From what I know, an index on a field that can only have two values will
never be used, except to make INSERTs slower.
By the way, I think I remember that you have a VARCHAR in those records.
Doesn't that force the CHAR to become a VARCHAR under the hood? That might
be less efficient that using some other data type.
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> -----Original Message-----
> From: Andy Sy [mailto:andy@stripped]
> Sent: Tuesday, November 28, 2006 4:05 AM
> To: mysql@stripped
> Cc: Yonghua.Wu@stripped
> Subject: Index effectivity for a 2-valued field (was Re:
> Should I use an index in this case?)
> Yonghua.Wu@stripped wrote:
> > Hi Andy,
> > Two questions for you:
> > 1) Why store so many repeatable data in the same table?
> > I mean you needn't to store "purchases"/"previews" for all records.
> > You can choose MySql SET datatype, or you can choose
> another table to
> > store the action types and let the original table refers to it.
> > So that you can reduce the diskspace and also the I/O.
> Hmmm... not sure if the SET datatype is portable
> across databases, is it?
> Also, remember there will only be 2 action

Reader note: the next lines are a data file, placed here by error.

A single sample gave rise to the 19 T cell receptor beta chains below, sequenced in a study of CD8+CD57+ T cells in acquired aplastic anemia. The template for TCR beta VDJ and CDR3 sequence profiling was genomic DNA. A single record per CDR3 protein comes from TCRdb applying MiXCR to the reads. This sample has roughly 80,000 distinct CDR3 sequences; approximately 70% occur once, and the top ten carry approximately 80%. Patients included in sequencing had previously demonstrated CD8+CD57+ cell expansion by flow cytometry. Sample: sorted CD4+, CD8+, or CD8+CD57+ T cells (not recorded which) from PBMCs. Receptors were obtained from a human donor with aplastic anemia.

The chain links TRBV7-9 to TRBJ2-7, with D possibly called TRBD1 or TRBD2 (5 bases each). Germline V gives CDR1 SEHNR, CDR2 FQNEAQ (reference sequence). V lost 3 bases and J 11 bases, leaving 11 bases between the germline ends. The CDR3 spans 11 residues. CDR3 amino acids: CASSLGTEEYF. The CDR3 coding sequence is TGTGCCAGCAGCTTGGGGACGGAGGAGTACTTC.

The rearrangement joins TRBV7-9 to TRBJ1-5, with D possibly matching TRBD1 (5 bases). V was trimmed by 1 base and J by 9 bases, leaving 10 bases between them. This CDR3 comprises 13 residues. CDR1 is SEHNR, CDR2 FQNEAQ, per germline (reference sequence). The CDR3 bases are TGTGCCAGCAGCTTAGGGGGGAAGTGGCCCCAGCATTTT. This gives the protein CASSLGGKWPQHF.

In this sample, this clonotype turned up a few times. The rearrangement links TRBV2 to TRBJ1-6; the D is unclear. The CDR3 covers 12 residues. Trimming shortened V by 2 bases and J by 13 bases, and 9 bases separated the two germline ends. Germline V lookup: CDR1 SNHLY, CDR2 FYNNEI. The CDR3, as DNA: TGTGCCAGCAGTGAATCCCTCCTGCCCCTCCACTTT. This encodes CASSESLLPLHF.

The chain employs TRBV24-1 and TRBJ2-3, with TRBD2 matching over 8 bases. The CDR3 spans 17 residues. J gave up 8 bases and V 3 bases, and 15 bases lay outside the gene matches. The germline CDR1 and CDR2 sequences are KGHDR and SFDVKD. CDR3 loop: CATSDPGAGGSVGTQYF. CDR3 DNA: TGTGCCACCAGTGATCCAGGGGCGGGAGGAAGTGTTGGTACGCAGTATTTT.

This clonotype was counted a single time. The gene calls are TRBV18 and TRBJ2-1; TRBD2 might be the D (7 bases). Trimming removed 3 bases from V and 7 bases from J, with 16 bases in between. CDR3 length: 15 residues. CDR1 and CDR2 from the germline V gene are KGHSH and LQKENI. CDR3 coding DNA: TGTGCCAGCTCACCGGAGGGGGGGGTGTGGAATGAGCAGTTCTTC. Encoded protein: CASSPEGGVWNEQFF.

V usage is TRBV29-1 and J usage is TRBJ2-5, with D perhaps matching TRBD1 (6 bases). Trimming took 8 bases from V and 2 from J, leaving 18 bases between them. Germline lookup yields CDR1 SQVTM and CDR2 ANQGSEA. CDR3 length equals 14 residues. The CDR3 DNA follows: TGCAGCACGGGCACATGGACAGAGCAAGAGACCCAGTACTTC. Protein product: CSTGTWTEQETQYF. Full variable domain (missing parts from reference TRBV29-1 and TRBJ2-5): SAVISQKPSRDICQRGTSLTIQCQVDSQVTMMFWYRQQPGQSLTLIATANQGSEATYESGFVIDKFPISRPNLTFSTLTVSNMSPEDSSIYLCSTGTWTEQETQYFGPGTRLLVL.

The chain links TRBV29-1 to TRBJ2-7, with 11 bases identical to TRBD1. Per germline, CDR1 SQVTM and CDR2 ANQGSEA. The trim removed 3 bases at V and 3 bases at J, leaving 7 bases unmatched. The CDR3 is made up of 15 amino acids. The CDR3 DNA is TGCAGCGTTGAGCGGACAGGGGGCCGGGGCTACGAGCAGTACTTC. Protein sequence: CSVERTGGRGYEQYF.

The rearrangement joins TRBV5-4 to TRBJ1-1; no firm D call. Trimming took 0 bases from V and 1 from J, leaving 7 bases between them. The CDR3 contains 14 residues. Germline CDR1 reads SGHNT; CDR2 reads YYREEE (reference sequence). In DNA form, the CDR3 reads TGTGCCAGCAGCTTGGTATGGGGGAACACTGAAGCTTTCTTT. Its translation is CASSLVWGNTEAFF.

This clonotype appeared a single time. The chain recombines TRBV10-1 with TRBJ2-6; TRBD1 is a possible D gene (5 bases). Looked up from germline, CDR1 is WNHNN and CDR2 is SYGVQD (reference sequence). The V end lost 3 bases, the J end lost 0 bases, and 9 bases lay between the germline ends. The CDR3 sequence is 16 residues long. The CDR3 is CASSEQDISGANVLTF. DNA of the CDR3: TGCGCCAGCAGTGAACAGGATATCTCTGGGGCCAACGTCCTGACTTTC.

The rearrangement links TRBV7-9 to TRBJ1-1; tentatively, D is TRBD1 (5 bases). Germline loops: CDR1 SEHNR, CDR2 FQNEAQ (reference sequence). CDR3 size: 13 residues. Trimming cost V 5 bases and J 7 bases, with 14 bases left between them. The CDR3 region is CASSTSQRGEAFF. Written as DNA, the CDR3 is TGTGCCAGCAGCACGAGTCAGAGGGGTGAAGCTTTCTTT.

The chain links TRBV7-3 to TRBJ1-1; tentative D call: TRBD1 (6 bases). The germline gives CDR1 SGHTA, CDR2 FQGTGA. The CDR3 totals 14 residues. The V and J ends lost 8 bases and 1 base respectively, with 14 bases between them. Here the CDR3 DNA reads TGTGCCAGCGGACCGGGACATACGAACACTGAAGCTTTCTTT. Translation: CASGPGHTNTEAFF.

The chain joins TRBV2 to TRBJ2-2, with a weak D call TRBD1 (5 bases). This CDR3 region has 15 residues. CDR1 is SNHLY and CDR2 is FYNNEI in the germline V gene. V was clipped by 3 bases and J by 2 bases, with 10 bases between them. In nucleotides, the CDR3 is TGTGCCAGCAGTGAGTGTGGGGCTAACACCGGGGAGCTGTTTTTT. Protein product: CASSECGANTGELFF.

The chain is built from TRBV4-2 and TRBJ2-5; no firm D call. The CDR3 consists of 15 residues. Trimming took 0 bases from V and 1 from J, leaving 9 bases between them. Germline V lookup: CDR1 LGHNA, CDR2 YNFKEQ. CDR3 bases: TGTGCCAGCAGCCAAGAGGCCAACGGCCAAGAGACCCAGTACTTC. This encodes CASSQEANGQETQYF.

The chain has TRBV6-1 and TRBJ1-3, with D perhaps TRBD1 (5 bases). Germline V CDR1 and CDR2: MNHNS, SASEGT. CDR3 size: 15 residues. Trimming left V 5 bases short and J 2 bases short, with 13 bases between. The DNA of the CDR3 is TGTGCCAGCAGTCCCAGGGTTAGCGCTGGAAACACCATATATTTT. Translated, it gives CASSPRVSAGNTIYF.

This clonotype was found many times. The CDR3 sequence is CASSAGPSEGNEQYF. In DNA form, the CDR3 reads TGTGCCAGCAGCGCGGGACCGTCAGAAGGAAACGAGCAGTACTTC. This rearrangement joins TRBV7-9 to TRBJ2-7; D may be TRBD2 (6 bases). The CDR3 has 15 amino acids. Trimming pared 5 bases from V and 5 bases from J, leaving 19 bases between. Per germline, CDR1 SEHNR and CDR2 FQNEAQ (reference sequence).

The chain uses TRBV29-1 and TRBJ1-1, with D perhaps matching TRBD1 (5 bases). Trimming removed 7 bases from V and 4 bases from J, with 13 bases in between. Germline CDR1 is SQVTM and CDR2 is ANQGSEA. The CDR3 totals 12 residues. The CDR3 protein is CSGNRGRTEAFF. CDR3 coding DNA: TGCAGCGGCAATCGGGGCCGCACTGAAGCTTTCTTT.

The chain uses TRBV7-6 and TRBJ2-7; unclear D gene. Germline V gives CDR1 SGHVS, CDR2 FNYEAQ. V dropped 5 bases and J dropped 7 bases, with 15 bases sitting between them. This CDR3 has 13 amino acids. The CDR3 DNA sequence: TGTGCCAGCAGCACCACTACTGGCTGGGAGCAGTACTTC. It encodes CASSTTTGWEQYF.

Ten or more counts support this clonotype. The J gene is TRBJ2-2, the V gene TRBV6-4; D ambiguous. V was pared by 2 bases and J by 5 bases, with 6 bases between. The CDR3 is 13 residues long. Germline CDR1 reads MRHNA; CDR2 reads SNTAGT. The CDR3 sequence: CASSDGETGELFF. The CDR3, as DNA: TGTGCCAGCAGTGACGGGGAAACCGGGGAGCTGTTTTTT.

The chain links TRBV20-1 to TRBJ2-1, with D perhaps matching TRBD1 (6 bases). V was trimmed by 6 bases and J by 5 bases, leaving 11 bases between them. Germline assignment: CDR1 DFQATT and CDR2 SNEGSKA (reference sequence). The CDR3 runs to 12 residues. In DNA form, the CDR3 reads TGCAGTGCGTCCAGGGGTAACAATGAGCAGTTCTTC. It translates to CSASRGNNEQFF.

> types: 'purchase' and 'preview'.
> Name (of visitor) will actually be an integer id,
> and I could use a bool or an int for 'action' also,
> since it is intended to be 2 valued. But a diff
> of 1 or 2MB of storage is negligible (around extra
> 9 bytes per row for the 'action' field), and I want
> the flexibility and readability of using the char
> The important concept here is the TIMESTAMP, each
> access/visit needs to be recorded separately and
> thus cannot be normalized away. So if there are
> a hundred thousand visits, there NEEDS to be a
> hundred thousand rows.
> I guess the question probably boils down to:
> "If a field (of whatever type) will only ever have
> 2 values, will indexing it bring benefits when said
> field is being refered to in a WHERE clause for a
> very large table?"
> I just realized I could do 2 tables, one that
> stores purchase 'visits' and another that stores
> 'preview' visits, but that complicates the design
> and I don't think that's a good idea. Hundreds
> of thousands of rows is not that hard for MySQL
> to deal with, but what I want to understand is
> if I make an index for 'action', will the performance
> diff be on the order of, say, a query taking 2
> seconds versus 0.5 seconds?
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